Hillsborough Mayor Tom Stevens notes that even long-awaited improvements like the soon-to-open Riverwalk can pose new challenges.
“We’re putting in extra money; we want to start right from the get-go to make sure we have lots of presence for the police on bicycles and in cars,” says Stevens. “Also, kudos to Orange Rural Fire, they’re doing now lots of special training. How do you do rescue in a river? We’re going to have a lot more people on the river, so we better be prepared.”
Chapel Hill Police Chief Chris Blue says big events call for a bigger space for emergency response planning.
“One of the takeaways that’s very clear is that we need some additional emergency operations center facilities where we can get all of our public safety leaders together in a space that allows us to work with the technology that we all rely upon now,” says Blue. “Right now, the Town of Chapel Hill’s Emergency Operation Center is a very small room in the basement of Fire Station Number One. You can get about six or eight people in there comfortably. We feel the strain of those facilities when we have those large scale events.”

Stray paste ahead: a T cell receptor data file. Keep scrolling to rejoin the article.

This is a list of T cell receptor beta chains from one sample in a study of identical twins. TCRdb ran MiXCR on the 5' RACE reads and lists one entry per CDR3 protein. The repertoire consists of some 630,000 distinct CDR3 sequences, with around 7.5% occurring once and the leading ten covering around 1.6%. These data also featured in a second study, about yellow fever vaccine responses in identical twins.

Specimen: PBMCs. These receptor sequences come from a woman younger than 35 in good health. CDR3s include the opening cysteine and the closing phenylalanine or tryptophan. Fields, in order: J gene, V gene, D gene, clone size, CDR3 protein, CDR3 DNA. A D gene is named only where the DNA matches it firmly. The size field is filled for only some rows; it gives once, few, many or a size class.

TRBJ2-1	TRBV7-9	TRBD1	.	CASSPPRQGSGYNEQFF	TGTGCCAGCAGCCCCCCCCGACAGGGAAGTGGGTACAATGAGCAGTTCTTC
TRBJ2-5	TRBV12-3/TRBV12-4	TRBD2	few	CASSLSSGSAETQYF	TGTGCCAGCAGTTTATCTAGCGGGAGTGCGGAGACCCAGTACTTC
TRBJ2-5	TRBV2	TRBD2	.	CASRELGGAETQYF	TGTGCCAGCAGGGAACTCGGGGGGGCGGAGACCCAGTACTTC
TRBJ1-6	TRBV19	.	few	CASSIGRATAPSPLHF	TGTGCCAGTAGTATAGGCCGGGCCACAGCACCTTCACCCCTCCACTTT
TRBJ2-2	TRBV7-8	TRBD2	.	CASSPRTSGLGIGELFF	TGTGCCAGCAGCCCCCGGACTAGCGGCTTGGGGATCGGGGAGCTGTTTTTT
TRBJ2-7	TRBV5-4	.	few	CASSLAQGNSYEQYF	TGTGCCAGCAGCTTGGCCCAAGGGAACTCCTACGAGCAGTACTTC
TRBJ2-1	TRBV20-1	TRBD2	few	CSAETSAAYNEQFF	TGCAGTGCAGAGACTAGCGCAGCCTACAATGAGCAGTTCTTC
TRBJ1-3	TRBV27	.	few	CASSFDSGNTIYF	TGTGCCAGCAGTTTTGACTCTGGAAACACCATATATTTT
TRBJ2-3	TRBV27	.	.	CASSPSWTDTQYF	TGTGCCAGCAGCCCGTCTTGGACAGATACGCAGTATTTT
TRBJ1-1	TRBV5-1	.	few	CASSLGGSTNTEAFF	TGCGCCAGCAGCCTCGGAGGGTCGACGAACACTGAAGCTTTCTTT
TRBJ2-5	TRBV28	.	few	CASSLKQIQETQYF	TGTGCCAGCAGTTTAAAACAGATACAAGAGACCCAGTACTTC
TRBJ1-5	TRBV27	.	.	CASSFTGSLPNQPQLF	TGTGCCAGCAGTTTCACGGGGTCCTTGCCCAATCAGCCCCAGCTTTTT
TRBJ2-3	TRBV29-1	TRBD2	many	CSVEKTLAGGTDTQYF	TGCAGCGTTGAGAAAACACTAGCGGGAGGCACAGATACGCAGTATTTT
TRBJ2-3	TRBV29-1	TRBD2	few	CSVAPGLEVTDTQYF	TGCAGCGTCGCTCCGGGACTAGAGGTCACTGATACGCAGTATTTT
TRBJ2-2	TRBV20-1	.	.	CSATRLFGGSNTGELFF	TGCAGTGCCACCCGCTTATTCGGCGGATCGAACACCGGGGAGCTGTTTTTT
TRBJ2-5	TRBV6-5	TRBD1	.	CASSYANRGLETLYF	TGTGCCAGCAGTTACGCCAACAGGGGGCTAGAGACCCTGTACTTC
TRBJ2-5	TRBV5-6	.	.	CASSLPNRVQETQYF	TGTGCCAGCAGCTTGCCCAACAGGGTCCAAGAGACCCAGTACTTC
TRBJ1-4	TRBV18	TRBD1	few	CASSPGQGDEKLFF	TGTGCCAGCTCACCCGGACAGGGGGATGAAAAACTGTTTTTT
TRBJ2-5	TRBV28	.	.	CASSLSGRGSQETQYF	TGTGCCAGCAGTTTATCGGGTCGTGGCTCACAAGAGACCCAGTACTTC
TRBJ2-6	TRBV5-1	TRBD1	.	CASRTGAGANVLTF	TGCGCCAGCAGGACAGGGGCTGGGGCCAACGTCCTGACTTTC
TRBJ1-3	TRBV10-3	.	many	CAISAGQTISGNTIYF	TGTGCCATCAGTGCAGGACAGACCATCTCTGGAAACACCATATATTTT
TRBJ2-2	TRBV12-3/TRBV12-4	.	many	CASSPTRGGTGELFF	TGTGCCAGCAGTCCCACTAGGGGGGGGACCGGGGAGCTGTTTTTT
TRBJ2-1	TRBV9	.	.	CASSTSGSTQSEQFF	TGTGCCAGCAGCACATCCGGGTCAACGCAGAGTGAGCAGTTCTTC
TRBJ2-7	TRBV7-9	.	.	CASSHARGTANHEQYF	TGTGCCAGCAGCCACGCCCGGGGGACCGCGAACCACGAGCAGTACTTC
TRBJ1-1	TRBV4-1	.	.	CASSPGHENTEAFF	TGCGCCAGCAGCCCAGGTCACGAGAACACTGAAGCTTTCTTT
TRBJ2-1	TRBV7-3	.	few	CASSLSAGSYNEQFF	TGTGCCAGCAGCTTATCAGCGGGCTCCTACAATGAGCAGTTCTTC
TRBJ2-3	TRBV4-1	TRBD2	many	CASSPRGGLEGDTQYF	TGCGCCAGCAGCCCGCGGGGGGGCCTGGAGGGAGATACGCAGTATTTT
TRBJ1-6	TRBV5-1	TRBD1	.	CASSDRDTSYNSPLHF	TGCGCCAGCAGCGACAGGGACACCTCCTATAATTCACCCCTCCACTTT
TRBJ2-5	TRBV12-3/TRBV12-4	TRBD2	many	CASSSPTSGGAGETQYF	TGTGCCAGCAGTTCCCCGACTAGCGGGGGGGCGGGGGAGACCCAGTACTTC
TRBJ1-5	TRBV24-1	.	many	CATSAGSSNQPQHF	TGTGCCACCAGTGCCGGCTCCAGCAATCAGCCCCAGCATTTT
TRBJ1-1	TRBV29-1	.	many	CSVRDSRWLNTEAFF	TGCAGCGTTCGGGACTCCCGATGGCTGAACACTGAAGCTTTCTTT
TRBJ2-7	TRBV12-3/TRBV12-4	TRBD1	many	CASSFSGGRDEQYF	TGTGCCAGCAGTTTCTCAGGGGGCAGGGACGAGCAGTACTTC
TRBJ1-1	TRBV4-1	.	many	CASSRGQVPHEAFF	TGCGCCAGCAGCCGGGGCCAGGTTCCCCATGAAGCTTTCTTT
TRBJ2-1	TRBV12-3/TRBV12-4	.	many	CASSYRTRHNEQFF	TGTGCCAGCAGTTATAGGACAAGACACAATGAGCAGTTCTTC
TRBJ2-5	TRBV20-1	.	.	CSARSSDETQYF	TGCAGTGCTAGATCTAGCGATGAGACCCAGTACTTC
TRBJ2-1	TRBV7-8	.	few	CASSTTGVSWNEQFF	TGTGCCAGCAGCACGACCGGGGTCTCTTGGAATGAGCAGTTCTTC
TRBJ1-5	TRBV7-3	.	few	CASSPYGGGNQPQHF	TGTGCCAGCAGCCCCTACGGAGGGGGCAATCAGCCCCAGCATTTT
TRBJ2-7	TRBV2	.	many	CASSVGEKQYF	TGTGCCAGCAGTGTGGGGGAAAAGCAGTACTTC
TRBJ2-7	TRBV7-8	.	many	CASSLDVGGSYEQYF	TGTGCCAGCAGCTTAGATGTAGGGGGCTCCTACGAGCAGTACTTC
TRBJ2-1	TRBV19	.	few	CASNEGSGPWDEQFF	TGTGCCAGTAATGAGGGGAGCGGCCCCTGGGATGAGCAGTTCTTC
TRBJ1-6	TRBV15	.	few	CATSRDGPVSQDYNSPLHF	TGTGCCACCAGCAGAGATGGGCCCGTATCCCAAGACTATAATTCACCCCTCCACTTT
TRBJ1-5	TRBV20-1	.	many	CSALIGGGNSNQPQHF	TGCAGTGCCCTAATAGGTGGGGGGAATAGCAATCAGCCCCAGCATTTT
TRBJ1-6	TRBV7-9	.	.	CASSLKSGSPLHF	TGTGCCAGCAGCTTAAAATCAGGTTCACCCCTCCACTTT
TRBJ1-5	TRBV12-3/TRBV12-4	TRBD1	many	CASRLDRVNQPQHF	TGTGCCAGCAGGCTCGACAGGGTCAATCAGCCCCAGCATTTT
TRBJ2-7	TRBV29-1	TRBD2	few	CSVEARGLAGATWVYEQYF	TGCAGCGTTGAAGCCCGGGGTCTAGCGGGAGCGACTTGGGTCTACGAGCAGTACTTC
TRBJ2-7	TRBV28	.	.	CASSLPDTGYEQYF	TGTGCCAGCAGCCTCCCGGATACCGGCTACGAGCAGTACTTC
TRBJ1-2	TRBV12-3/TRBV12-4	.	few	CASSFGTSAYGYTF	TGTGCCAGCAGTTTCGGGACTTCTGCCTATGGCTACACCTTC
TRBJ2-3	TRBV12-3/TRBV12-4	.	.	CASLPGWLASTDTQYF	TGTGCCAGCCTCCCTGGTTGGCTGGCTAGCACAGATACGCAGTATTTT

While public safety officials at all levels of local government are working to coordinate their agencies, Chapel Hill Fire Chief Dan Jones says individuals and families need to consider their own action plans.
“No community, regardless of its size, can have enough resources to be prepared for every potential event. It’s just impossible; it’s not affordable,” says Jones. “I think citizens need to take more responsibility on themselves to have a plan for when these events occur- how they’re going to get home, how they’re going to get together with their families.”